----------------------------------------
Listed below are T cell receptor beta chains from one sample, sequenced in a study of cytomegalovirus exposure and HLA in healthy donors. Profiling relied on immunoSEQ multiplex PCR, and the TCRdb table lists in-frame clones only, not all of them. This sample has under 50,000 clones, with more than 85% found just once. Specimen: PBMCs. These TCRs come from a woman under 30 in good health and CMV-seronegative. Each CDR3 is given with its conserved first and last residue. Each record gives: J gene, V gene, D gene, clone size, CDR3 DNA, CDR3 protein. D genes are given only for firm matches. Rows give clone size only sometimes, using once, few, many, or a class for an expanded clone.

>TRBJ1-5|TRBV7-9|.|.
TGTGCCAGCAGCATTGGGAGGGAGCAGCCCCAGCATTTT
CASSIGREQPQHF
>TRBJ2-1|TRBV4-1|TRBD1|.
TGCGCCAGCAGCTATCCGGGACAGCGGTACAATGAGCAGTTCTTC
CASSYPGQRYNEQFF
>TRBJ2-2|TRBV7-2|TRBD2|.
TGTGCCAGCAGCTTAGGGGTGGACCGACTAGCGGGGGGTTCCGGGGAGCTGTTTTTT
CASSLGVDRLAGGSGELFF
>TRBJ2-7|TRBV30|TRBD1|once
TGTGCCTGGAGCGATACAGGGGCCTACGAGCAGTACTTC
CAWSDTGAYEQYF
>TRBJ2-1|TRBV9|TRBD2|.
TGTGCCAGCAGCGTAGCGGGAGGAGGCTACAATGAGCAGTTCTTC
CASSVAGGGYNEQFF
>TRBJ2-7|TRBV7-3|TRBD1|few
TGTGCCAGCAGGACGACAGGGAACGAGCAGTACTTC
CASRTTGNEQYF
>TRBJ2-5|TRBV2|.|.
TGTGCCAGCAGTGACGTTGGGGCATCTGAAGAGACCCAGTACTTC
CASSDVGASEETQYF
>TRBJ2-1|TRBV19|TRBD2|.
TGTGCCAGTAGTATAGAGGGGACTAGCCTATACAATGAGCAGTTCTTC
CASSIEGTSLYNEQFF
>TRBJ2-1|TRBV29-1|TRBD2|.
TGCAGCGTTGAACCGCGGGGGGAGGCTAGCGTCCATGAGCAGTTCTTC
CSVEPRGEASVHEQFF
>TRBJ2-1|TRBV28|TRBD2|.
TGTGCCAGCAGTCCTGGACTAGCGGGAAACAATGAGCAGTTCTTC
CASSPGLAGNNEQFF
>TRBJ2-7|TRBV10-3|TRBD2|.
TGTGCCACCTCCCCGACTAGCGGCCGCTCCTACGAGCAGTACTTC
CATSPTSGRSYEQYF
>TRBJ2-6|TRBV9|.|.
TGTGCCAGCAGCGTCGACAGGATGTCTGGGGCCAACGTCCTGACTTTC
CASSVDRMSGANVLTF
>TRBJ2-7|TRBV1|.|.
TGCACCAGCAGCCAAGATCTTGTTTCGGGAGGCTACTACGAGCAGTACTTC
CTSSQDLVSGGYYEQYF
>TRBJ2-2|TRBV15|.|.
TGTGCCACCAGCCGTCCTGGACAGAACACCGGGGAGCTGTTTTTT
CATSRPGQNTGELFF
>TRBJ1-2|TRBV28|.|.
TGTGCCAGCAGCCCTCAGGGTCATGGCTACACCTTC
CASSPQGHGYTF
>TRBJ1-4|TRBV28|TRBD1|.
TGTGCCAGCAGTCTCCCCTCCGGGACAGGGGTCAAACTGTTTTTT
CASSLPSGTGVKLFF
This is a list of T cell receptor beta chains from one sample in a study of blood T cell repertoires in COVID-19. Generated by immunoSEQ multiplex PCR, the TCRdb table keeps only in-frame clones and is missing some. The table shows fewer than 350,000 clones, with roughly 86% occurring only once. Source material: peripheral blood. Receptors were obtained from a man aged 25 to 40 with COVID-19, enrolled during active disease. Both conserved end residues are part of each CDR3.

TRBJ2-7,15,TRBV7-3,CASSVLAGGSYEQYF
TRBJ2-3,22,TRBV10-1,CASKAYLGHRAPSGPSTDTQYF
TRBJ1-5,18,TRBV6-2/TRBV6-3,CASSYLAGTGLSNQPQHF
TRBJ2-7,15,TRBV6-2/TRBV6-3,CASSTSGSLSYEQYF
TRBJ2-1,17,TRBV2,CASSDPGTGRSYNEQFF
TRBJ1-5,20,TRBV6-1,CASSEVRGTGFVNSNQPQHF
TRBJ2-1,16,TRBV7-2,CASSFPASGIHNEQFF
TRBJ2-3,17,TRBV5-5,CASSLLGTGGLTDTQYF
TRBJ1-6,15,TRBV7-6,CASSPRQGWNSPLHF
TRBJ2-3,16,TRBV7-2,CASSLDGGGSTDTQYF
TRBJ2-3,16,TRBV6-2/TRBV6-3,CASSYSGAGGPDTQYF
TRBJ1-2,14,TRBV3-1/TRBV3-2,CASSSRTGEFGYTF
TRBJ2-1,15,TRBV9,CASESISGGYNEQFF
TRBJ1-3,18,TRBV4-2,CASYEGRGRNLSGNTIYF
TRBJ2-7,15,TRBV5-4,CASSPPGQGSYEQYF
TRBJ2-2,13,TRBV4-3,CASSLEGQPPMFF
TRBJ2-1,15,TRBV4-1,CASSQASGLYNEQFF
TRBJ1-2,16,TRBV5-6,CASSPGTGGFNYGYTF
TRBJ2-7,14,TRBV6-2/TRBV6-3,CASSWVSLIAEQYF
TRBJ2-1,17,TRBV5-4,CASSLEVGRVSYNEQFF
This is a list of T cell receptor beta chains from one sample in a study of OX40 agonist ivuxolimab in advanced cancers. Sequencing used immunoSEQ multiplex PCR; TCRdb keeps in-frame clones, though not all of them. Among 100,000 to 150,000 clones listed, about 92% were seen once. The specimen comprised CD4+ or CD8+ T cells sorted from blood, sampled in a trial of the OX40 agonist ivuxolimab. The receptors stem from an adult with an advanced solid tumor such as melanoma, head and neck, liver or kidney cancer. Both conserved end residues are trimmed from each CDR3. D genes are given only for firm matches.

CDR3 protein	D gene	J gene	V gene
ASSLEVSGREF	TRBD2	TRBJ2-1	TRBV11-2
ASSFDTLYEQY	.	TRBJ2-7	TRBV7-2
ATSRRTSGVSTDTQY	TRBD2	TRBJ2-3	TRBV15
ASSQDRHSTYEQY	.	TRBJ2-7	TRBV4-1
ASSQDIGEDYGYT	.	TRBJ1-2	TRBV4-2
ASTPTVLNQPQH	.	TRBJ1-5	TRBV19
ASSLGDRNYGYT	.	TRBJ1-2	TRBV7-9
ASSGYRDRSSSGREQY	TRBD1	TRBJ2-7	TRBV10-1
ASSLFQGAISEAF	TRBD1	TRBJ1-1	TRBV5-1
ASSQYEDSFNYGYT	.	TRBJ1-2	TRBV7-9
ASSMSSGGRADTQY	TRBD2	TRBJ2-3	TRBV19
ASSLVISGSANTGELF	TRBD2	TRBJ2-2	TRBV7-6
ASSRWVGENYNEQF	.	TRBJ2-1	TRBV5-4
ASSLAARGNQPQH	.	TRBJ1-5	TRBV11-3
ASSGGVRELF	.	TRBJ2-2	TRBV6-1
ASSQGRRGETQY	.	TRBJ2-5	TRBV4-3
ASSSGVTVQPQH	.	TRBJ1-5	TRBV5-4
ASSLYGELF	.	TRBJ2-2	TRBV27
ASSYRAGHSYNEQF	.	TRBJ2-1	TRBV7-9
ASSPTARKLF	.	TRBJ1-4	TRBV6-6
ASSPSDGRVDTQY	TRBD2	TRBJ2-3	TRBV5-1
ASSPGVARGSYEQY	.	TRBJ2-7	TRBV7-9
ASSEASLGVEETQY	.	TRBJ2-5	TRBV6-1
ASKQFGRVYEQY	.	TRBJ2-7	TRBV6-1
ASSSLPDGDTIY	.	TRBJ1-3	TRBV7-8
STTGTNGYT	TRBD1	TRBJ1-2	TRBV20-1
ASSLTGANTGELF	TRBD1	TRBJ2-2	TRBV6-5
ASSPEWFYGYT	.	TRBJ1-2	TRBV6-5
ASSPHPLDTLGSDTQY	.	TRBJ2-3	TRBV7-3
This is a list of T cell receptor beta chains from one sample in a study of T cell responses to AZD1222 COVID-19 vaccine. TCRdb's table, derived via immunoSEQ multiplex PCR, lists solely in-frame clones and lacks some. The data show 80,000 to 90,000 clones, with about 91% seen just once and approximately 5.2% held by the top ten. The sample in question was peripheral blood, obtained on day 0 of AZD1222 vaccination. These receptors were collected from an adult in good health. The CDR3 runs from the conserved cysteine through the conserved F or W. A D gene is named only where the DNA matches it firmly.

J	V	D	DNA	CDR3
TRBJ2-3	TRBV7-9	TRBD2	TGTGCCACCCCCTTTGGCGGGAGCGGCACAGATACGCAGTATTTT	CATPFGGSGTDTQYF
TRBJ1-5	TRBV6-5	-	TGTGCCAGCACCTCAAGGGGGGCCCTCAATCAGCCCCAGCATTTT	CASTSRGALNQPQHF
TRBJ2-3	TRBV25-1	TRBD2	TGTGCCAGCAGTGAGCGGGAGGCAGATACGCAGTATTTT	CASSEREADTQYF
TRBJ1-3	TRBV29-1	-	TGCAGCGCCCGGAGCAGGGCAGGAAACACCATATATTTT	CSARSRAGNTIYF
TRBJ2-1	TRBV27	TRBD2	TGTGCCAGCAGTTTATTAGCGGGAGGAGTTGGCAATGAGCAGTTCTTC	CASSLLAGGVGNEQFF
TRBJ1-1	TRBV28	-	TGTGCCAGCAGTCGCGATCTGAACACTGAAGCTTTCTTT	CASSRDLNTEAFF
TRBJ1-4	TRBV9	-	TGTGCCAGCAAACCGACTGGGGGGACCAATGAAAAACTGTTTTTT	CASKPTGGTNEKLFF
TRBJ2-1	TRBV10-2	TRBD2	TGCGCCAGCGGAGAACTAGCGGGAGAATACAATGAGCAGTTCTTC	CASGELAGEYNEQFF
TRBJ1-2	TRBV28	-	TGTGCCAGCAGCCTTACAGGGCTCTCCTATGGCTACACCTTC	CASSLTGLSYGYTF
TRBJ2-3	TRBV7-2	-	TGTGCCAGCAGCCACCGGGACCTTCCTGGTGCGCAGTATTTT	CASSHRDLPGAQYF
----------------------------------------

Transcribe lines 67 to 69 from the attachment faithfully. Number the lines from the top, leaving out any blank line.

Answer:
TRBJ2-1,15,TRBV4-1,CASSQASGLYNEQFF
TRBJ1-2,16,TRBV5-6,CASSPGTGGFNYGYTF
TRBJ2-7,14,TRBV6-2/TRBV6-3,CASSWVSLIAEQYF